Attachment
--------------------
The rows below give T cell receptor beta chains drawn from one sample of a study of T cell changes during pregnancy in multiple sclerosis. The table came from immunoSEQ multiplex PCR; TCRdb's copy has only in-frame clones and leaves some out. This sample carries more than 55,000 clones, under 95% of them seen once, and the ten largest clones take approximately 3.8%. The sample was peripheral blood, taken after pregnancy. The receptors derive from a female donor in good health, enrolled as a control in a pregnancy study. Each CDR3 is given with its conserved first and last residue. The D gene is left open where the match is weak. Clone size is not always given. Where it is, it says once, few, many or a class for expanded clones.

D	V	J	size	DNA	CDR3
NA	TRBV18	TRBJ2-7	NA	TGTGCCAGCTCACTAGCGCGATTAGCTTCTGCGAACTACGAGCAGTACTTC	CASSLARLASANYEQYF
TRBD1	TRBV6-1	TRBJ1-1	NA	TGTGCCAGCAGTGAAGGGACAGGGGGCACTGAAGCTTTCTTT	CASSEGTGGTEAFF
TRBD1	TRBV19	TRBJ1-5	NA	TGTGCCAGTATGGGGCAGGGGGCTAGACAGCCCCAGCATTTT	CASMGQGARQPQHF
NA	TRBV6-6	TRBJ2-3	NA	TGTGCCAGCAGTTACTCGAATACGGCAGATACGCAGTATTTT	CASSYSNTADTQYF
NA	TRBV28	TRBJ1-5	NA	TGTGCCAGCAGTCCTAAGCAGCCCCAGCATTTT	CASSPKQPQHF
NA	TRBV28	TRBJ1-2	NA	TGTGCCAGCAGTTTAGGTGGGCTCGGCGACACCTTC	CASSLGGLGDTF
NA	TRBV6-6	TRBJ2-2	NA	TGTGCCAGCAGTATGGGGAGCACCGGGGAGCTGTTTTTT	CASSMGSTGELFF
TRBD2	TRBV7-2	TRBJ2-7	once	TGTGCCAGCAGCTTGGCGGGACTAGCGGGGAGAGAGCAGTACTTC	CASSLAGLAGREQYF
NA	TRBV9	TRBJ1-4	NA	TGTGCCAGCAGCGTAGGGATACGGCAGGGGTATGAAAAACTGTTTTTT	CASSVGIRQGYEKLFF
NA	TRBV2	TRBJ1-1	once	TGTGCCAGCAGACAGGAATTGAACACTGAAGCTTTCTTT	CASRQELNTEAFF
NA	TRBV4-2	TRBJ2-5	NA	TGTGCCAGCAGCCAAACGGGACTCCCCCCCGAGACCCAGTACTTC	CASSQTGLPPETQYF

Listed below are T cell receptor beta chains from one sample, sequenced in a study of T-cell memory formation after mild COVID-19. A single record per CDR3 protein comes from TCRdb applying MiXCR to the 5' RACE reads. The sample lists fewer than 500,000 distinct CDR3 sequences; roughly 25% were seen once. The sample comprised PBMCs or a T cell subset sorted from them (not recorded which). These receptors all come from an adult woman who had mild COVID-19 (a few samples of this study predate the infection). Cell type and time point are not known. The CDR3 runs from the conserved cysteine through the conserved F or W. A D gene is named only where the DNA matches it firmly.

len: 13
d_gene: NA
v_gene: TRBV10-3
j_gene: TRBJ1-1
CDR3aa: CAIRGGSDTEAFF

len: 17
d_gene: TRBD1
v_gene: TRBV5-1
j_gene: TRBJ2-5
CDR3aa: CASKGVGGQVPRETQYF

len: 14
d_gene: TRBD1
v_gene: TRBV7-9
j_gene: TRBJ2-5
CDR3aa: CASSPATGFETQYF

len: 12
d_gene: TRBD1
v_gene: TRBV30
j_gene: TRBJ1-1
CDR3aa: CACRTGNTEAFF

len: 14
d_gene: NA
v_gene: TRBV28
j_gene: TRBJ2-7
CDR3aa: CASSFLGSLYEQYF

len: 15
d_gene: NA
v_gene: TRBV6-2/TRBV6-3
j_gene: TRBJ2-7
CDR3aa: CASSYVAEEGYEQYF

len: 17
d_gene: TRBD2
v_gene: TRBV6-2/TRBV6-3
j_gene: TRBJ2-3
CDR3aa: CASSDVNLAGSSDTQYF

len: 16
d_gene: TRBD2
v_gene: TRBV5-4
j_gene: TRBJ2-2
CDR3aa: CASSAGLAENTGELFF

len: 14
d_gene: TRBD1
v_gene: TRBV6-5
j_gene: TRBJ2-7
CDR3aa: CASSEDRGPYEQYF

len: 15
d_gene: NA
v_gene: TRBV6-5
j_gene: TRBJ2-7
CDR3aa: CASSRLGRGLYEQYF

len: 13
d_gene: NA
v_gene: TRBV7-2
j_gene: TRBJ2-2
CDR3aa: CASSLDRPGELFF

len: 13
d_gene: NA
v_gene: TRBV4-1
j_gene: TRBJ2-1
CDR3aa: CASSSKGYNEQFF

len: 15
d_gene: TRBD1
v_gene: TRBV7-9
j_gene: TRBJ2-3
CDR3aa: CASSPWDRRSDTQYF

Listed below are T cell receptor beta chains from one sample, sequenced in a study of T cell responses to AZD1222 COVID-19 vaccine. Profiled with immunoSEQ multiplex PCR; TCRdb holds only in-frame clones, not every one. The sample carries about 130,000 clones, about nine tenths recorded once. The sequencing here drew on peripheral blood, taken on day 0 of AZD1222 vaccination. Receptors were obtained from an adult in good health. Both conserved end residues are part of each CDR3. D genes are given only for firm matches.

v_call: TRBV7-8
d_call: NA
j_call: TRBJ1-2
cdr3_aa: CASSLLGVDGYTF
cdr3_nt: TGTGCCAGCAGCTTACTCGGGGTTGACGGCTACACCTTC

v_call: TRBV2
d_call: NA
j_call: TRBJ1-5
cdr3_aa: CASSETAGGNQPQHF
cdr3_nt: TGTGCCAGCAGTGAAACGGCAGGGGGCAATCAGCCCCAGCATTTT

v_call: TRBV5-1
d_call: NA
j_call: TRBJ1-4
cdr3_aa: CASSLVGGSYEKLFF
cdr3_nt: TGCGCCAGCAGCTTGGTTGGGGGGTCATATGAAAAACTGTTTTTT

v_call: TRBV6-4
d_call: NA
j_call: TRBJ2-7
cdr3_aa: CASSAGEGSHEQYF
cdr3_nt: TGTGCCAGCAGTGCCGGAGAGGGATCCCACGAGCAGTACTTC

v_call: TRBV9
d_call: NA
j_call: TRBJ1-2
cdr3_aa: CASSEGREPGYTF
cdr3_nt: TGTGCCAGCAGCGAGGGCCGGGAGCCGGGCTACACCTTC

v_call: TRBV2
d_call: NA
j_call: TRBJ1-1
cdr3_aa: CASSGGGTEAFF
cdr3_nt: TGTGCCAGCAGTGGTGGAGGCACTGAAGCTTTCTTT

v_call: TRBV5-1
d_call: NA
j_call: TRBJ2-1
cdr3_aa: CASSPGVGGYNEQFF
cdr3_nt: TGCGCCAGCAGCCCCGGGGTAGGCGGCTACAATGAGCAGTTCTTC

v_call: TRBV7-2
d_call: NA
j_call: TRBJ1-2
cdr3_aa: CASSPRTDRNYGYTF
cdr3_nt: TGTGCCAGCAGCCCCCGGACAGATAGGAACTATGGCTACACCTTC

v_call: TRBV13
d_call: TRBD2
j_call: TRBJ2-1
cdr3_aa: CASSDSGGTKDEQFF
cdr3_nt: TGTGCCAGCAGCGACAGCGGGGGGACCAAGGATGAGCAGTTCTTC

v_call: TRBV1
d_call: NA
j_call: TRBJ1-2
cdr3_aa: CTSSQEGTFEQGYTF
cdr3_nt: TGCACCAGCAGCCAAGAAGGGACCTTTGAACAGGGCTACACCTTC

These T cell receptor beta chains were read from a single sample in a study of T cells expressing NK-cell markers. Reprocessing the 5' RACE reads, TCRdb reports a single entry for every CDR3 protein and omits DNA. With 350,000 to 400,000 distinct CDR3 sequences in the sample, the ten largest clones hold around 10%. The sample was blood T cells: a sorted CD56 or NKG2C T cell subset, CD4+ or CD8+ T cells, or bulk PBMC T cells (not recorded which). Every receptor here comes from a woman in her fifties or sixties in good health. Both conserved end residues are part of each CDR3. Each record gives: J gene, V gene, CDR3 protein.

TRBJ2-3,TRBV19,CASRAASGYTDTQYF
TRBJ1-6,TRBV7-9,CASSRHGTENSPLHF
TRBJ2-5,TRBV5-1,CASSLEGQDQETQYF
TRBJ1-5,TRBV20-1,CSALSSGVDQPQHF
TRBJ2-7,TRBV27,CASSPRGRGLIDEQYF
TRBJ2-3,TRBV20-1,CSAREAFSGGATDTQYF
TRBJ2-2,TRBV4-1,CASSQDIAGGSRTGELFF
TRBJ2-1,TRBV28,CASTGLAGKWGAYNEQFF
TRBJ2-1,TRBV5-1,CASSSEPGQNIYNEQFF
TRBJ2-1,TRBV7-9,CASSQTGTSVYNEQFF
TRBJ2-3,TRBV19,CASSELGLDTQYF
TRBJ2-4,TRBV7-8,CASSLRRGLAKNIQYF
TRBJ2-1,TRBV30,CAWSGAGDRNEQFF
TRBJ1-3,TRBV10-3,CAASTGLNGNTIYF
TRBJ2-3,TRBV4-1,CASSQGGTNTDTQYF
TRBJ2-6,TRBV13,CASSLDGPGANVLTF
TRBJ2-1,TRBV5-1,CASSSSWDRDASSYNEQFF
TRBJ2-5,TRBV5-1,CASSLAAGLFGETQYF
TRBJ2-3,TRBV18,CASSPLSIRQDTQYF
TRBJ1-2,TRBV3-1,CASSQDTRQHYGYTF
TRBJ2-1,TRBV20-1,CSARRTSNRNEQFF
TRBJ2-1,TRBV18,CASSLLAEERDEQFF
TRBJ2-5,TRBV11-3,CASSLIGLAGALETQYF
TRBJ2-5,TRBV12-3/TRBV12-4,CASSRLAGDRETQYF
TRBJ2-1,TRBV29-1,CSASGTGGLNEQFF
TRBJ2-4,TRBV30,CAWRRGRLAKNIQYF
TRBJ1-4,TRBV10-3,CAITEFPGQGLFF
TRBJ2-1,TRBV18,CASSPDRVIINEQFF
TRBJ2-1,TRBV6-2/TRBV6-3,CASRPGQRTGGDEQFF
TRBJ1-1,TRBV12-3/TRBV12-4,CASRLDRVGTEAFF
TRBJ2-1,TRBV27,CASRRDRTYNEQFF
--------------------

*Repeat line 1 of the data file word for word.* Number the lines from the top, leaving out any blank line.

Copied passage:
The rows below give T cell receptor beta chains drawn from one sample of a study of T cell changes during pregnancy in multiple sclerosis. The table came from immunoSEQ multiplex PCR; TCRdb's copy has only in-frame clones and leaves some out. This sample carries more than 55,000 clones, under 95% of them seen once, and the ten largest clones take approximately 3.8%. The sample was peripheral blood, taken after pregnancy. The receptors derive from a female donor in good health, enrolled as a control in a pregnancy study. Each CDR3 is given with its conserved first and last residue. The D gene is left open where the match is weak. Clone size is not always given. Where it is, it says once, few, many or a class for expanded clones.